As a general rule, a thorough dynamic warmup can help alleviate some level of soreness, and you should be totally fine to train through it as long as you can maintain good control and good form in your training.

Being “hurt” is more acute than being sore. This kind of pain will generally be focused on a specific body part (muscle or joint) and often be directly related to a specific movement. However, it’s something that should dissipate within 1-2 weeks with rest and possibly some kind of anti-inflammatory assistance (like ice or ibuprofen).

You’ll sometimes hear the phrase “tweaked” used in this context, like, “I tweaked my back doing xyz.” Tweaks are also normal and happen from time to time. It’s your body’s way of being like, “Hey! Chill out on this!” And we should pay attention. Paying attention will look different for different scenarios, but generally it’ll be along the lines of dialing back weight or changing out movements for something that doesn’t cause pain.

Anything that is “hurt” or “tweaked” should resolve within 1-2 weeks mostly on its own with smart adjustments and minimal intervention.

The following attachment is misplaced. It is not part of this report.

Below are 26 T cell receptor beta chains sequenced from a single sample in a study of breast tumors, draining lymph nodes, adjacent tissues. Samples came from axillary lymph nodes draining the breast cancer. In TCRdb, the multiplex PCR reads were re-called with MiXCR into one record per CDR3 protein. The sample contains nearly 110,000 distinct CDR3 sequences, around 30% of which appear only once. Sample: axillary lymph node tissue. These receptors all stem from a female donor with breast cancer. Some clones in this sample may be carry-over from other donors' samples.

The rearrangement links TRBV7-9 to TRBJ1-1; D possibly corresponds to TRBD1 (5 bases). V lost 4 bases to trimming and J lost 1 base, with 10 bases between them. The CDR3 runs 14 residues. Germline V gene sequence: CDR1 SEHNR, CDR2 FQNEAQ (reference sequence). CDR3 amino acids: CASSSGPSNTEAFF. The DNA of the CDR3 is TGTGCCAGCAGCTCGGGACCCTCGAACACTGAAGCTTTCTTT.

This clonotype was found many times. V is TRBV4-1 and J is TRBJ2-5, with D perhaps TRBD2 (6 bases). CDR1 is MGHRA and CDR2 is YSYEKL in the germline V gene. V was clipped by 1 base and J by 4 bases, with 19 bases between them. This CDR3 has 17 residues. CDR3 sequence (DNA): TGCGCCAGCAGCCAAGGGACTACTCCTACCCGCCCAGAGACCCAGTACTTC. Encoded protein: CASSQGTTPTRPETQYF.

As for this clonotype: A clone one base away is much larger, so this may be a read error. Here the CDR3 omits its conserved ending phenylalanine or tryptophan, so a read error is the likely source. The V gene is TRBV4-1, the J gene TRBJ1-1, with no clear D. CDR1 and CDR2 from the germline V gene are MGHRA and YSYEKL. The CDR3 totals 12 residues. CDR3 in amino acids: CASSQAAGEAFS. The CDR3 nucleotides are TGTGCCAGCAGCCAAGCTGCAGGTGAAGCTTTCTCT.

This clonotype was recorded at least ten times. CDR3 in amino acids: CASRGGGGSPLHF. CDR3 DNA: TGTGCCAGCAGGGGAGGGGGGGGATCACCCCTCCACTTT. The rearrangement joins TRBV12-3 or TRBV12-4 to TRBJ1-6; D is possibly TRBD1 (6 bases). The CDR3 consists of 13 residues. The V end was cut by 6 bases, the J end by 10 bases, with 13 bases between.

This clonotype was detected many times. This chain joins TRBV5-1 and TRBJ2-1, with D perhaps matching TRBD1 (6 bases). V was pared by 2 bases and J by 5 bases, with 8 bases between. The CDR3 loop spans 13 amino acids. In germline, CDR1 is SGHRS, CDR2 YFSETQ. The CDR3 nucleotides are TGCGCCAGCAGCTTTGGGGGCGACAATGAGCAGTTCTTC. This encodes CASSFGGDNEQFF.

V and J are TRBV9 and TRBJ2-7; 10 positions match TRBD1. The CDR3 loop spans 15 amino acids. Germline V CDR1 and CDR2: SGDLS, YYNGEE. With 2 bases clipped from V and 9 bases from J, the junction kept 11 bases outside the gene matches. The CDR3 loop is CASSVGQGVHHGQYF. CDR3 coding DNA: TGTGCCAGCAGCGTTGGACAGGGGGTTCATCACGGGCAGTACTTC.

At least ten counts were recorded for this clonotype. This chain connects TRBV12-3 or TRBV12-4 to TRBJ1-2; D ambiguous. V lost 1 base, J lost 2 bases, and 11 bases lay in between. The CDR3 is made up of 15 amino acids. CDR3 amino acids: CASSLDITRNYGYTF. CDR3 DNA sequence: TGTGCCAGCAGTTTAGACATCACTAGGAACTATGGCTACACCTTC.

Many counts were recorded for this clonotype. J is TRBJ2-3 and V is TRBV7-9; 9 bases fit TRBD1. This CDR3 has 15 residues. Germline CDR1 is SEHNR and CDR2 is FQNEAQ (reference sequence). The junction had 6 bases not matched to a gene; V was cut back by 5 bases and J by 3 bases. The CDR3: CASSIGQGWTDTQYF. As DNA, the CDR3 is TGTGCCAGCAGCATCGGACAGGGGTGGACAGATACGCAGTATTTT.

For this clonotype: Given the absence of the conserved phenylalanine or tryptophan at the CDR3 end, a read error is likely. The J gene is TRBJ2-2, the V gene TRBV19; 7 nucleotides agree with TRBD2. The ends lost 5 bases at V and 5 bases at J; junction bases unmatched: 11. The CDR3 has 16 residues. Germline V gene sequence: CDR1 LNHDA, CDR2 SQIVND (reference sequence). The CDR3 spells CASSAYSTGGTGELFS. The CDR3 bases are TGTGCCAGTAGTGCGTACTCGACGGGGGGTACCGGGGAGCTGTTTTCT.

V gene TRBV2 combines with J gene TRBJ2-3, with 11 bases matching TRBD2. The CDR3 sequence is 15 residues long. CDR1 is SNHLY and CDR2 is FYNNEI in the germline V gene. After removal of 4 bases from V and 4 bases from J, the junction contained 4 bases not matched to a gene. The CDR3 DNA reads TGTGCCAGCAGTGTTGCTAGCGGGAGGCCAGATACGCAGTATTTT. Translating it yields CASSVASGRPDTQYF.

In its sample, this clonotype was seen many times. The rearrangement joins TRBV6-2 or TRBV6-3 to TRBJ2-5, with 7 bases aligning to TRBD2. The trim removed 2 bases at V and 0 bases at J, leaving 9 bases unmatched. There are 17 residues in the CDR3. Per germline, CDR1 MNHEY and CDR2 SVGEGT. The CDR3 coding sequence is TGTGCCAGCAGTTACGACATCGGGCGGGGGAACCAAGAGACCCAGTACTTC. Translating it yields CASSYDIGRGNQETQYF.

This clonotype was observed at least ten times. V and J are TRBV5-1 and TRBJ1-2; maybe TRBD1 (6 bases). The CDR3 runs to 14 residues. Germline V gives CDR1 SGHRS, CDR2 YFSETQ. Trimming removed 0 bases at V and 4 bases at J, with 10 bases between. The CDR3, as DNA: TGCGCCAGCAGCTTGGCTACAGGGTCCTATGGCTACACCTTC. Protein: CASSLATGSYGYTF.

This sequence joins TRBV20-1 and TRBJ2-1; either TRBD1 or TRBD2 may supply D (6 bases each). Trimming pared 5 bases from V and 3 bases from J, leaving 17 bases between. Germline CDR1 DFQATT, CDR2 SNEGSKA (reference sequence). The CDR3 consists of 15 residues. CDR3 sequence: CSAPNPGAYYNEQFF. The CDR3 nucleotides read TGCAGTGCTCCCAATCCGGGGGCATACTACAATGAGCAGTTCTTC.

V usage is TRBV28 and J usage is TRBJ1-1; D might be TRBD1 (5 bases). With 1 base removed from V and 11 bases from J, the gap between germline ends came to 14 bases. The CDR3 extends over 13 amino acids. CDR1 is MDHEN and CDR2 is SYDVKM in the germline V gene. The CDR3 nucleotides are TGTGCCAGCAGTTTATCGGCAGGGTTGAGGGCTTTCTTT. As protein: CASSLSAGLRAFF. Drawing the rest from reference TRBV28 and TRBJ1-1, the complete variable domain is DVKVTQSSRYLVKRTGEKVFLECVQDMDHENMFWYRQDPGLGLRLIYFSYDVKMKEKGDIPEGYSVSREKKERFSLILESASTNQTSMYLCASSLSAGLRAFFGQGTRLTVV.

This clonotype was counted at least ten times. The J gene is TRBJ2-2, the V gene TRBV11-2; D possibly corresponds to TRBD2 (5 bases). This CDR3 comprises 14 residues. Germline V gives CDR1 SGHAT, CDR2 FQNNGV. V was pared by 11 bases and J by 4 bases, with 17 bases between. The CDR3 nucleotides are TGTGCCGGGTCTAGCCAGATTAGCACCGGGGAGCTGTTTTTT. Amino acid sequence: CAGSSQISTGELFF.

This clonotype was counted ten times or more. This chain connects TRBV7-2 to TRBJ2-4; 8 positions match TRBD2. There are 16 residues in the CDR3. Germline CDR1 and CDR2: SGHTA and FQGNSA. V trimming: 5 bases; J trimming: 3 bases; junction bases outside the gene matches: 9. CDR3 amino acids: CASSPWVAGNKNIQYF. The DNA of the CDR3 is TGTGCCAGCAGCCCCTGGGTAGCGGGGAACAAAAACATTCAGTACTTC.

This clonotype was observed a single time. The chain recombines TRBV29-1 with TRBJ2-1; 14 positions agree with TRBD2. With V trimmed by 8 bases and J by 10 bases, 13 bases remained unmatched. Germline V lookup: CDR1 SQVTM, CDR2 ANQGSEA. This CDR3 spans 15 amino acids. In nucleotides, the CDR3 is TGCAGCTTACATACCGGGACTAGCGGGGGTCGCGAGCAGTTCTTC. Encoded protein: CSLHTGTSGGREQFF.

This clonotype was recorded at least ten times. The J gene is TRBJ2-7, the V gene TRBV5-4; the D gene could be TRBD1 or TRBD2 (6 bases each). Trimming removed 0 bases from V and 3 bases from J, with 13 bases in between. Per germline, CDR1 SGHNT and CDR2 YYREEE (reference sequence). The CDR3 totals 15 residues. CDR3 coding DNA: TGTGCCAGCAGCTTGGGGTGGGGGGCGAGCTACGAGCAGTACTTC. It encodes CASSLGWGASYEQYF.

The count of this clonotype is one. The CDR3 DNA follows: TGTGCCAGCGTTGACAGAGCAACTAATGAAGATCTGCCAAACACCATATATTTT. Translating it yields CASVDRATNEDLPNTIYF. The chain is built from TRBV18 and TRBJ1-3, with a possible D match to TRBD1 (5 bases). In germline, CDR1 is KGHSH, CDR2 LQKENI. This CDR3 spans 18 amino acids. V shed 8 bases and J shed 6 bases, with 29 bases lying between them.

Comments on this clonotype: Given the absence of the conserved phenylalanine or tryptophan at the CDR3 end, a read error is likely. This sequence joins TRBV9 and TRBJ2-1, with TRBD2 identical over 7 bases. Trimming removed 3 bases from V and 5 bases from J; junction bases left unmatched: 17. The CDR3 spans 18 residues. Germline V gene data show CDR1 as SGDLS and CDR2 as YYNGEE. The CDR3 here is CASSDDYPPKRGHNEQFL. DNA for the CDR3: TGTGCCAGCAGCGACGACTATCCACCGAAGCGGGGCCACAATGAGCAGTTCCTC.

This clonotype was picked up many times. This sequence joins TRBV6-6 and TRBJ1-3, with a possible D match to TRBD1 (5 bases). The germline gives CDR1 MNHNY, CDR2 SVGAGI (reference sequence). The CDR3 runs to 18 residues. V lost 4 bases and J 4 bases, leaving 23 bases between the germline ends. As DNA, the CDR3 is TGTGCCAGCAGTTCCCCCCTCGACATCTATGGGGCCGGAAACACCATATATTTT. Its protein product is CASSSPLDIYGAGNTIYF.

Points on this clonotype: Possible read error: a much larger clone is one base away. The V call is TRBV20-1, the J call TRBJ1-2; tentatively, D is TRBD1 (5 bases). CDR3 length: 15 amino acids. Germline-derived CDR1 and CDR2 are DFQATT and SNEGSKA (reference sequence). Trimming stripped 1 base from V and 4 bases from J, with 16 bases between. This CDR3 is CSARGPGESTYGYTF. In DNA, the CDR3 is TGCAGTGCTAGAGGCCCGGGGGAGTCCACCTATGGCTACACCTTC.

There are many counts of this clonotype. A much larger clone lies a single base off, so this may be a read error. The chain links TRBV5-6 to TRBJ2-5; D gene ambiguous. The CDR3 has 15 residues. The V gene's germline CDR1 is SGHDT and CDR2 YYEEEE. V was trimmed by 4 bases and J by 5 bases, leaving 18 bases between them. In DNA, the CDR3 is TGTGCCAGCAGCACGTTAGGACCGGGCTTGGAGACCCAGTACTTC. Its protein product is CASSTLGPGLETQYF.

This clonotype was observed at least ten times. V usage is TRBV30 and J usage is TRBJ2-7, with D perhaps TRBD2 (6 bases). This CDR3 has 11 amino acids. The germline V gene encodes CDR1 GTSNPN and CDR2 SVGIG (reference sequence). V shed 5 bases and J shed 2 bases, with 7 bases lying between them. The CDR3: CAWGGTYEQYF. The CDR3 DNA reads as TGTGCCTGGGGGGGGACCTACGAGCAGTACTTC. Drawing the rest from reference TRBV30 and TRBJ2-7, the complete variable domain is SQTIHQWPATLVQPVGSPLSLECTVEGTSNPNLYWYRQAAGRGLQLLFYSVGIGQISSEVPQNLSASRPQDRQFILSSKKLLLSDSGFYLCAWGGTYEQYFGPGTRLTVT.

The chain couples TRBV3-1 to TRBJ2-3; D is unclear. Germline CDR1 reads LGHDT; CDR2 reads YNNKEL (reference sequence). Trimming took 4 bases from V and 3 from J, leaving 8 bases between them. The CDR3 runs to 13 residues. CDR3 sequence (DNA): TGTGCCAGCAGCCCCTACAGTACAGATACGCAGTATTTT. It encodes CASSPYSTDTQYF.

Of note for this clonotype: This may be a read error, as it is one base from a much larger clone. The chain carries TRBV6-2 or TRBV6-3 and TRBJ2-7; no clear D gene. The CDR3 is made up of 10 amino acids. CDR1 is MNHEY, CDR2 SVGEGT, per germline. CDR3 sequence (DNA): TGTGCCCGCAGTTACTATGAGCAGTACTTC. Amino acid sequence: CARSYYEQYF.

There are 2 indications that we’ve gone beyond “hurt” and into the realm of “injured.” The first indication is that something you thought was “hurt” just isn’t getting better. If a couple weeks go by with reasonable modifications and you still feel “hurt,” there could be something more serious going on.

Another indication of injury is an acute injury. These are almost always very obvious when they happen. The pain is generally shooting and/or intense; and it’s often associated with a feeling or sound like a “pop” or “crack.” Any kind of discomfort that stops you in your tracks should be immediately attended to.

Injuries take a longer time to heal and could require additional attention from a qualified medical professional. Sometimes we think something is an injury, and it’s actually just “hurt.” The reverse can also be true – without proper attention “hurt” can definitely turn into “injured.”

Stop or Keep Going?

It can be really hard to identify “normal pain” vs. “bad pain.” Regardless of how it feels in the moment, ultimately you always have 2 choices: stop or keep going. Here are some general guidelines for each:

You should STOP if…

  • You feel a sharp, shooting, or intense pain directly related to a movement.